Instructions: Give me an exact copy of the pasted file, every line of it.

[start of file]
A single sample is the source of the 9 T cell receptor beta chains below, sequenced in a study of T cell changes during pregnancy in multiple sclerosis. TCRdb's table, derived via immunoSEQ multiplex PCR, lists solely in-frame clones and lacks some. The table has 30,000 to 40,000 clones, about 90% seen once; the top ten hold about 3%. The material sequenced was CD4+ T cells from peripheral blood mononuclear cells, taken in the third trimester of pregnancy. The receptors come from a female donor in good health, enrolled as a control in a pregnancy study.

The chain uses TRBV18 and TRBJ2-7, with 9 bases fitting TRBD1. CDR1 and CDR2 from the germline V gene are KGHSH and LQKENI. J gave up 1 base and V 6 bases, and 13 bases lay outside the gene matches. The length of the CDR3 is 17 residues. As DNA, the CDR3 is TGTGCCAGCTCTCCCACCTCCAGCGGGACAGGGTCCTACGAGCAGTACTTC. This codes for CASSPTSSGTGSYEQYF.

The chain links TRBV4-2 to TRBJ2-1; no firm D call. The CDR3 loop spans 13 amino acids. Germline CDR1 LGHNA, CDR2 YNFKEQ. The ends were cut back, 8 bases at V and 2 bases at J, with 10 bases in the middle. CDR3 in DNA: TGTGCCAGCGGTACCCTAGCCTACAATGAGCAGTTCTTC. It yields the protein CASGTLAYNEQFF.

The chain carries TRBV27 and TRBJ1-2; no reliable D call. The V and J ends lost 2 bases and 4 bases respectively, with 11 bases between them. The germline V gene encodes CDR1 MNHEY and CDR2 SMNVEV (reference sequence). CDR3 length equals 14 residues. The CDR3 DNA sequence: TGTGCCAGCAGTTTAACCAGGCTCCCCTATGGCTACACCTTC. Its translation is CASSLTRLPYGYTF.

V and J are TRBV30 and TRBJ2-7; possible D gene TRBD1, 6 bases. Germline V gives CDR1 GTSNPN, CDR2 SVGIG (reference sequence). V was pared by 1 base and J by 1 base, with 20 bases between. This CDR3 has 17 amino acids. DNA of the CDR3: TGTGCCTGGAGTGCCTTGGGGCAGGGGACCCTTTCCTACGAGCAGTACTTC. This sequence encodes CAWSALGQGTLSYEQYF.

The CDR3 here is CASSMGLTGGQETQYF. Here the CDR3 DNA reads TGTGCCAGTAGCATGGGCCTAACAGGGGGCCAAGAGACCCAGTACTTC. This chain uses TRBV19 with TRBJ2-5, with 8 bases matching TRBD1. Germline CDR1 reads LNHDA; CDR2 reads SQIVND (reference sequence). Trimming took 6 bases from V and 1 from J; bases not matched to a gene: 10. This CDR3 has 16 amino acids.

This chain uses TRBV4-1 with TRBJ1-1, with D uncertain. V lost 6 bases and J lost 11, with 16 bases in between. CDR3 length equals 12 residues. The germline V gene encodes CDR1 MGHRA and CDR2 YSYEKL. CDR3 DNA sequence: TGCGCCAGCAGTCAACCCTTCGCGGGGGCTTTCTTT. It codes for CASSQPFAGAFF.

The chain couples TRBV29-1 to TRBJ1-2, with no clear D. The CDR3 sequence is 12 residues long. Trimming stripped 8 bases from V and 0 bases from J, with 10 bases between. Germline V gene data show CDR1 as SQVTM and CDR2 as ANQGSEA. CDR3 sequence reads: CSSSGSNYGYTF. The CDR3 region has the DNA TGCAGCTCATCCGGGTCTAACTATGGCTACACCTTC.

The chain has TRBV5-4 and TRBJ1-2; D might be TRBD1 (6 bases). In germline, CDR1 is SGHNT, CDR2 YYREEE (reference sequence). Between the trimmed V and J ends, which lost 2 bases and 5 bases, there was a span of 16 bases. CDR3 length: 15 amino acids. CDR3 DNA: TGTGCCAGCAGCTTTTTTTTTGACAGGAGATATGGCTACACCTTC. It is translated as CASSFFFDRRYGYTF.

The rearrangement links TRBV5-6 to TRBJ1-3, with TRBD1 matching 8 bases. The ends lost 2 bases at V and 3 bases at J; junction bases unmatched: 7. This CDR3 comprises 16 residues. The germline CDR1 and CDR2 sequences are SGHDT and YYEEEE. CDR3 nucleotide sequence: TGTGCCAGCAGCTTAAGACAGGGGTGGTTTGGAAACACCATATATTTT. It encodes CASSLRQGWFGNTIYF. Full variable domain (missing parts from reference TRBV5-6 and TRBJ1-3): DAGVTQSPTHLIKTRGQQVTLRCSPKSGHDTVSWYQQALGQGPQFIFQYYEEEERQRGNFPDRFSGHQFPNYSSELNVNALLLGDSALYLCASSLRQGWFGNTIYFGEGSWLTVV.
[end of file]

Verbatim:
A single sample is the source of the 9 T cell receptor beta chains below, sequenced in a study of T cell changes during pregnancy in multiple sclerosis. TCRdb's table, derived via immunoSEQ multiplex PCR, lists solely in-frame clones and lacks some. The table has 30,000 to 40,000 clones, about 90% seen once; the top ten hold about 3%. The material sequenced was CD4+ T cells from peripheral blood mononuclear cells, taken in the third trimester of pregnancy. The receptors come from a female donor in good health, enrolled as a control in a pregnancy study.

The chain uses TRBV18 and TRBJ2-7, with 9 bases fitting TRBD1. CDR1 and CDR2 from the germline V gene are KGHSH and LQKENI. J gave up 1 base and V 6 bases, and 13 bases lay outside the gene matches. The length of the CDR3 is 17 residues. As DNA, the CDR3 is TGTGCCAGCTCTCCCACCTCCAGCGGGACAGGGTCCTACGAGCAGTACTTC. This codes for CASSPTSSGTGSYEQYF.

The chain links TRBV4-2 to TRBJ2-1; no firm D call. The CDR3 loop spans 13 amino acids. Germline CDR1 LGHNA, CDR2 YNFKEQ. The ends were cut back, 8 bases at V and 2 bases at J, with 10 bases in the middle. CDR3 in DNA: TGTGCCAGCGGTACCCTAGCCTACAATGAGCAGTTCTTC. It yields the protein CASGTLAYNEQFF.

The chain carries TRBV27 and TRBJ1-2; no reliable D call. The V and J ends lost 2 bases and 4 bases respectively, with 11 bases between them. The germline V gene encodes CDR1 MNHEY and CDR2 SMNVEV (reference sequence). CDR3 length equals 14 residues. The CDR3 DNA sequence: TGTGCCAGCAGTTTAACCAGGCTCCCCTATGGCTACACCTTC. Its translation is CASSLTRLPYGYTF.

V and J are TRBV30 and TRBJ2-7; possible D gene TRBD1, 6 bases. Germline V gives CDR1 GTSNPN, CDR2 SVGIG (reference sequence). V was pared by 1 base and J by 1 base, with 20 bases between. This CDR3 has 17 amino acids. DNA of the CDR3: TGTGCCTGGAGTGCCTTGGGGCAGGGGACCCTTTCCTACGAGCAGTACTTC. This sequence encodes CAWSALGQGTLSYEQYF.

The CDR3 here is CASSMGLTGGQETQYF. Here the CDR3 DNA reads TGTGCCAGTAGCATGGGCCTAACAGGGGGCCAAGAGACCCAGTACTTC. This chain uses TRBV19 with TRBJ2-5, with 8 bases matching TRBD1. Germline CDR1 reads LNHDA; CDR2 reads SQIVND (reference sequence). Trimming took 6 bases from V and 1 from J; bases not matched to a gene: 10. This CDR3 has 16 amino acids.

This chain uses TRBV4-1 with TRBJ1-1, with D uncertain. V lost 6 bases and J lost 11, with 16 bases in between. CDR3 length equals 12 residues. The germline V gene encodes CDR1 MGHRA and CDR2 YSYEKL. CDR3 DNA sequence: TGCGCCAGCAGTCAACCCTTCGCGGGGGCTTTCTTT. It codes for CASSQPFAGAFF.

The chain couples TRBV29-1 to TRBJ1-2, with no clear D. The CDR3 sequence is 12 residues long. Trimming stripped 8 bases from V and 0 bases from J, with 10 bases between. Germline V gene data show CDR1 as SQVTM and CDR2 as ANQGSEA. CDR3 sequence reads: CSSSGSNYGYTF. The CDR3 region has the DNA TGCAGCTCATCCGGGTCTAACTATGGCTACACCTTC.

The chain has TRBV5-4 and TRBJ1-2; D might be TRBD1 (6 bases). In germline, CDR1 is SGHNT, CDR2 YYREEE (reference sequence). Between the trimmed V and J ends, which lost 2 bases and 5 bases, there was a span of 16 bases. CDR3 length: 15 amino acids. CDR3 DNA: TGTGCCAGCAGCTTTTTTTTTGACAGGAGATATGGCTACACCTTC. It is translated as CASSFFFDRRYGYTF.

The rearrangement links TRBV5-6 to TRBJ1-3, with TRBD1 matching 8 bases. The ends lost 2 bases at V and 3 bases at J; junction bases unmatched: 7. This CDR3 comprises 16 residues. The germline CDR1 and CDR2 sequences are SGHDT and YYEEEE. CDR3 nucleotide sequence: TGTGCCAGCAGCTTAAGACAGGGGTGGTTTGGAAACACCATATATTTT. It encodes CASSLRQGWFGNTIYF. Full variable domain (missing parts from reference TRBV5-6 and TRBJ1-3): DAGVTQSPTHLIKTRGQQVTLRCSPKSGHDTVSWYQQALGQGPQFIFQYYEEEERQRGNFPDRFSGHQFPNYSSELNVNALLLGDSALYLCASSLRQGWFGNTIYFGEGSWLTVV.